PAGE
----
In 1765 - still a few years before he conquered Kentucky - Boone had fallen on hard times, and had sell off all his land to pay off creditors. He traveled with his brother Squire and a group of men to the Sunshine State and explored the St. Augustine area extensively, and the areas surrounding the St. Johns River. He eventually somehow purchased some land in Pensacola despite his finanical dire straits. The British owned Florida at this point in time, having taken it over at the end of the French and Indian War.
Just what adventures Boone and crew got up to while they were here, history does not record - or maybe it does, somewhere in some forgotten dusty shelf in a library, but I haven't gotten wind of it. But I intend to find out, even if I have to go back there to 1765 and see for myself.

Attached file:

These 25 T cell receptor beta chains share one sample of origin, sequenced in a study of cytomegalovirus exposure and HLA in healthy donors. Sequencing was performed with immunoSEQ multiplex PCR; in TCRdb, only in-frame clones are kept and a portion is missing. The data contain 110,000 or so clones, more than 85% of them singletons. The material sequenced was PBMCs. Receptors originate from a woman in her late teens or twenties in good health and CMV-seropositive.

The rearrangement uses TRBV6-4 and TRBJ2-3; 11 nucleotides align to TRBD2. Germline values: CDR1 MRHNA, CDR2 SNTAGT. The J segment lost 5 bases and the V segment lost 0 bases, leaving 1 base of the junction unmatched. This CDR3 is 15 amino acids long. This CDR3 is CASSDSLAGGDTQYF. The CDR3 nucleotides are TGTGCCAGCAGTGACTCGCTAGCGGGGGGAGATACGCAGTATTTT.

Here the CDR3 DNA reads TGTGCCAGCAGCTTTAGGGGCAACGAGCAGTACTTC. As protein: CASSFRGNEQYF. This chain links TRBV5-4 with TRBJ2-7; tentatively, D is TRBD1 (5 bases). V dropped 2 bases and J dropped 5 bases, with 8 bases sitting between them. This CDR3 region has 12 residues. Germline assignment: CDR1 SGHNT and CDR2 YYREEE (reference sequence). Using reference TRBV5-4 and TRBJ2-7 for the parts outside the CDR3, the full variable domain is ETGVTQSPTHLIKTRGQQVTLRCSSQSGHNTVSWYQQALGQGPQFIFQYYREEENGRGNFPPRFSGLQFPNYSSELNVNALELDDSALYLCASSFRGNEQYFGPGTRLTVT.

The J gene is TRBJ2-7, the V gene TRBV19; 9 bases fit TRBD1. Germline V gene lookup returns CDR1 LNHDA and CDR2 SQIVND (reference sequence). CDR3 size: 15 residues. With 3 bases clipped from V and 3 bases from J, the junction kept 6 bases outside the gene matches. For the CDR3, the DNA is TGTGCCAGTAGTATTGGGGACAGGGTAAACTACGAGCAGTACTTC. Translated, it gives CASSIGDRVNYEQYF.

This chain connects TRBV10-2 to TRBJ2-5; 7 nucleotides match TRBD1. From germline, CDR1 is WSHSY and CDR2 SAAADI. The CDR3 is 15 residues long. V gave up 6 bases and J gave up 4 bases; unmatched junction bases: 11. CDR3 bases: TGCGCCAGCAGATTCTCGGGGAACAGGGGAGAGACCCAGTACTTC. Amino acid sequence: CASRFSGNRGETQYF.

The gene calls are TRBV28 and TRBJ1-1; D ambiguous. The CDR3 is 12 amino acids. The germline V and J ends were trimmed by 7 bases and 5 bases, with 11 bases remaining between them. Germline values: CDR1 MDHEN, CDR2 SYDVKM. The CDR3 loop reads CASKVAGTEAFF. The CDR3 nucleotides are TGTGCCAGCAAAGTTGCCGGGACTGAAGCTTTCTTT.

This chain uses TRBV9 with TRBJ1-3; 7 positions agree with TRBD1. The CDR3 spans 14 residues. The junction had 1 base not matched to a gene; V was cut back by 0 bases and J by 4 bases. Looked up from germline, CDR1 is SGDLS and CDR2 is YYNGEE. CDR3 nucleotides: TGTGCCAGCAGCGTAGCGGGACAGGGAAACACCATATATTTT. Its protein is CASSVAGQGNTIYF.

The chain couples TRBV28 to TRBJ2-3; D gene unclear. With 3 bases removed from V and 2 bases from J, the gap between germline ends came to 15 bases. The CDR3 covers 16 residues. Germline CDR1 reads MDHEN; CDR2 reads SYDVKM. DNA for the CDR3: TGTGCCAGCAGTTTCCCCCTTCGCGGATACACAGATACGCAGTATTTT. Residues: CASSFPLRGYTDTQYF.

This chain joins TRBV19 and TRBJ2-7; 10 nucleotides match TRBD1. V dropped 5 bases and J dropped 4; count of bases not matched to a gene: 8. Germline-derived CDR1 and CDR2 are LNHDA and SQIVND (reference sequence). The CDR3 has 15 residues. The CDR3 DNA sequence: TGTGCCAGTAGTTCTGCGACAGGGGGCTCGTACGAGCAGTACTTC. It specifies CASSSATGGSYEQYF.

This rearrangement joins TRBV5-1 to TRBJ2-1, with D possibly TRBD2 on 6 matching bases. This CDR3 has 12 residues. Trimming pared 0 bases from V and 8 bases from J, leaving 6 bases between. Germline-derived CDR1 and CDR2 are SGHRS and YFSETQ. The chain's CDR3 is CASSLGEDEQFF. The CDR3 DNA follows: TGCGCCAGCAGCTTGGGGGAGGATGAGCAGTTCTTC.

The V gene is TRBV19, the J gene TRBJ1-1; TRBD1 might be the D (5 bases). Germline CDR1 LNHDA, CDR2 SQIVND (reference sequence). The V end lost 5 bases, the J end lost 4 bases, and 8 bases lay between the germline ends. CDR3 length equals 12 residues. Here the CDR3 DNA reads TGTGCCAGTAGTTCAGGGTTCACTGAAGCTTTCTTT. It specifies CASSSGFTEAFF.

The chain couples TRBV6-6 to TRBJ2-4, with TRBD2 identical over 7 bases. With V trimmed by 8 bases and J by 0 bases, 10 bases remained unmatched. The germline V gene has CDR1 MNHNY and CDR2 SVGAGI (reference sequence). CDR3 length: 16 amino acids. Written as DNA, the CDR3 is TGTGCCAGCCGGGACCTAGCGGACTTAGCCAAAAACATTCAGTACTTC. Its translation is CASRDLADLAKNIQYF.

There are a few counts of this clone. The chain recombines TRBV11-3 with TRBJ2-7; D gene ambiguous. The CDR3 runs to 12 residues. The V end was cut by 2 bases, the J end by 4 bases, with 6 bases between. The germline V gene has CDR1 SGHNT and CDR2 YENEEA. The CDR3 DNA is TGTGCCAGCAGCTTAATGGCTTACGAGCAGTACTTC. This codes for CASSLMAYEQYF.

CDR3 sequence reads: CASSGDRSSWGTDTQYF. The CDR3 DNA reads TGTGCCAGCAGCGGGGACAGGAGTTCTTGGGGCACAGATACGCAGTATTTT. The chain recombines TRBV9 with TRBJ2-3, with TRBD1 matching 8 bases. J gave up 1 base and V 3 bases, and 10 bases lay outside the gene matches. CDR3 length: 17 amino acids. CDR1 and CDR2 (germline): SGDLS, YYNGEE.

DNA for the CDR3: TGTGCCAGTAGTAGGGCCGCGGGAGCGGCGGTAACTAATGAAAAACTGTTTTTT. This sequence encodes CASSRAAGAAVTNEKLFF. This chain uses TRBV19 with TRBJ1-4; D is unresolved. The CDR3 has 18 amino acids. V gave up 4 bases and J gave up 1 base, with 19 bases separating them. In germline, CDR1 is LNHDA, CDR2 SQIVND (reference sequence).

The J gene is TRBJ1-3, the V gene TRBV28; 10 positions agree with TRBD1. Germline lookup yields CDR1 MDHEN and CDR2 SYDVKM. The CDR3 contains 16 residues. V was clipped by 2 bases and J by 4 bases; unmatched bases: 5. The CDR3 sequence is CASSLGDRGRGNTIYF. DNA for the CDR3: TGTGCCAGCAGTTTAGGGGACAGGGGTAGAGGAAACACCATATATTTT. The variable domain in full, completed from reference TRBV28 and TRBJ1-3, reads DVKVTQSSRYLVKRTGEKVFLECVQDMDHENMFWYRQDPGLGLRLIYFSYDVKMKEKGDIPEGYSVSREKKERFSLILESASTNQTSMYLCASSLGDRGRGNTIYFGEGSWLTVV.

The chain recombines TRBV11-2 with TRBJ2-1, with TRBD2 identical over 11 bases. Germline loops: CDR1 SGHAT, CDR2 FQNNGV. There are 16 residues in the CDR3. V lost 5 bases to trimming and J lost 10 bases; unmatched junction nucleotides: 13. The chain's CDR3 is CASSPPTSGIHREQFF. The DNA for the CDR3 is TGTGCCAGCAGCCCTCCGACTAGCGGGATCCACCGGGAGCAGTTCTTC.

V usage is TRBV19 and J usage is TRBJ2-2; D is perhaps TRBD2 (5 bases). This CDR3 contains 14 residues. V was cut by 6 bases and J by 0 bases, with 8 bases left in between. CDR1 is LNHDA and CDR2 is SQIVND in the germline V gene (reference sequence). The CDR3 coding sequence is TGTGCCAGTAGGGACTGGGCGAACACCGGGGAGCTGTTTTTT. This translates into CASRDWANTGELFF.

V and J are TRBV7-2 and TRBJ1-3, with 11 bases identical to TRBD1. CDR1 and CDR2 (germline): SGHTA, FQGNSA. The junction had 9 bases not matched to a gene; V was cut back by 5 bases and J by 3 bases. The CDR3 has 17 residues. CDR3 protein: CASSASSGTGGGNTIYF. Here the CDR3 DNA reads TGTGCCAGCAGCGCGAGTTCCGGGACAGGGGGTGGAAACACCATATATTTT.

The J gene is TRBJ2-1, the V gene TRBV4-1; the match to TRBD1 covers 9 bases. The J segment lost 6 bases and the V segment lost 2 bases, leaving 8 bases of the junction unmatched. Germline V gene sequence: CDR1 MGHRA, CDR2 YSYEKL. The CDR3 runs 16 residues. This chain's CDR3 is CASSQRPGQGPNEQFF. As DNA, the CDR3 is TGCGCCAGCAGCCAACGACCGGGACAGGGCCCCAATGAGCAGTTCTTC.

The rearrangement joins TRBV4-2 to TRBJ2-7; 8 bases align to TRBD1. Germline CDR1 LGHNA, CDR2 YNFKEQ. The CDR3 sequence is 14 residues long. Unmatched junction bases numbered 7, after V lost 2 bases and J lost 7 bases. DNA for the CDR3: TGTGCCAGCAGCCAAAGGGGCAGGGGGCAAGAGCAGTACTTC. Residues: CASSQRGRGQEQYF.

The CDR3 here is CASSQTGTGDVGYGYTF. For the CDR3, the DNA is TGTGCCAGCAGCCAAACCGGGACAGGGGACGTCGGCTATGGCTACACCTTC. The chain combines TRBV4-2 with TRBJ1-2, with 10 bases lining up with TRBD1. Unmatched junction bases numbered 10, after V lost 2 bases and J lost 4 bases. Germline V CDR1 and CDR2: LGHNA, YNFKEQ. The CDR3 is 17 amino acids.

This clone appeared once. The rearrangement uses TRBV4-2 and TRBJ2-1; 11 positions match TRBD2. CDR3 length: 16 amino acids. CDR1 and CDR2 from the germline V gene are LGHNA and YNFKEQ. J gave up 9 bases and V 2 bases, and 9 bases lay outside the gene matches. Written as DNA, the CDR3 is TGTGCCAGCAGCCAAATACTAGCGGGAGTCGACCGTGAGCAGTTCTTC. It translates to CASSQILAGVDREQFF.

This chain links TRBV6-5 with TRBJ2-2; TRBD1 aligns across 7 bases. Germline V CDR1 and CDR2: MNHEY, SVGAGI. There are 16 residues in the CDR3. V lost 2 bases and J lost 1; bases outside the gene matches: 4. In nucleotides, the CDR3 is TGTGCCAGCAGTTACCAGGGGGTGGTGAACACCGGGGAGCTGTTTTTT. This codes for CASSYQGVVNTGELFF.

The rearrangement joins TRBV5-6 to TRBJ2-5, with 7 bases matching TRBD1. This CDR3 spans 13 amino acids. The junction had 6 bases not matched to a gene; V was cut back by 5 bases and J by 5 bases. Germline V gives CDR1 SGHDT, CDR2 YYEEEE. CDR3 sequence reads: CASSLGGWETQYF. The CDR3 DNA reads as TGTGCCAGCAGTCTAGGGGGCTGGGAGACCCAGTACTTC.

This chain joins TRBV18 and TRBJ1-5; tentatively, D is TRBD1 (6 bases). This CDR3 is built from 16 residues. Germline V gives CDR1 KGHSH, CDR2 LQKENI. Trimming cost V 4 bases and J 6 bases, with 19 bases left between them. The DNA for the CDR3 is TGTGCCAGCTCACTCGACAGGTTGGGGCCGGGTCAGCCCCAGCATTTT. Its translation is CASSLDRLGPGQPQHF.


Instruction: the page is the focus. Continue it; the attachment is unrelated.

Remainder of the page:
We don't even really know why Boone ended up not staying here and moving the family down, since that was the plan all along. There are vague legendary tales without provenance that his wife Rebecca put her foot down and refused to move that far away, but again, scouting out a place to live was the whole raison d'etre for the Florida expedition in the first place. So, no, that story doesn't wash. Something here changed old Daniel's mind about going Floridal, and I'd love to know what it was. Was it something supernatural? Something paranormal? Something spiritual that scared him? Or did he just decide, "you know, it's really kinda hot here, isn't it?"
Some of Boone's relatives did come down and make this state their home, though, and because of this, Florida's eat-up with his descendents, or those claiming to be. Even Pat Boone, born in Jacksonville, has often stated that he is a direct descendant of Daniel, which may or may not be so, but he does appear to be related at least distantly. As I sit here in Jacksonville tonight, I sip Tempranillo wine and ponder on the ponderables of Mr. Boone's presence right where I am sitting now. And when I make my frequent jaunts to St. Aug, I wonder why Boone didn't set up permanent camp in such a magnificent locale. To repeat what I said earlier: I intend to find out.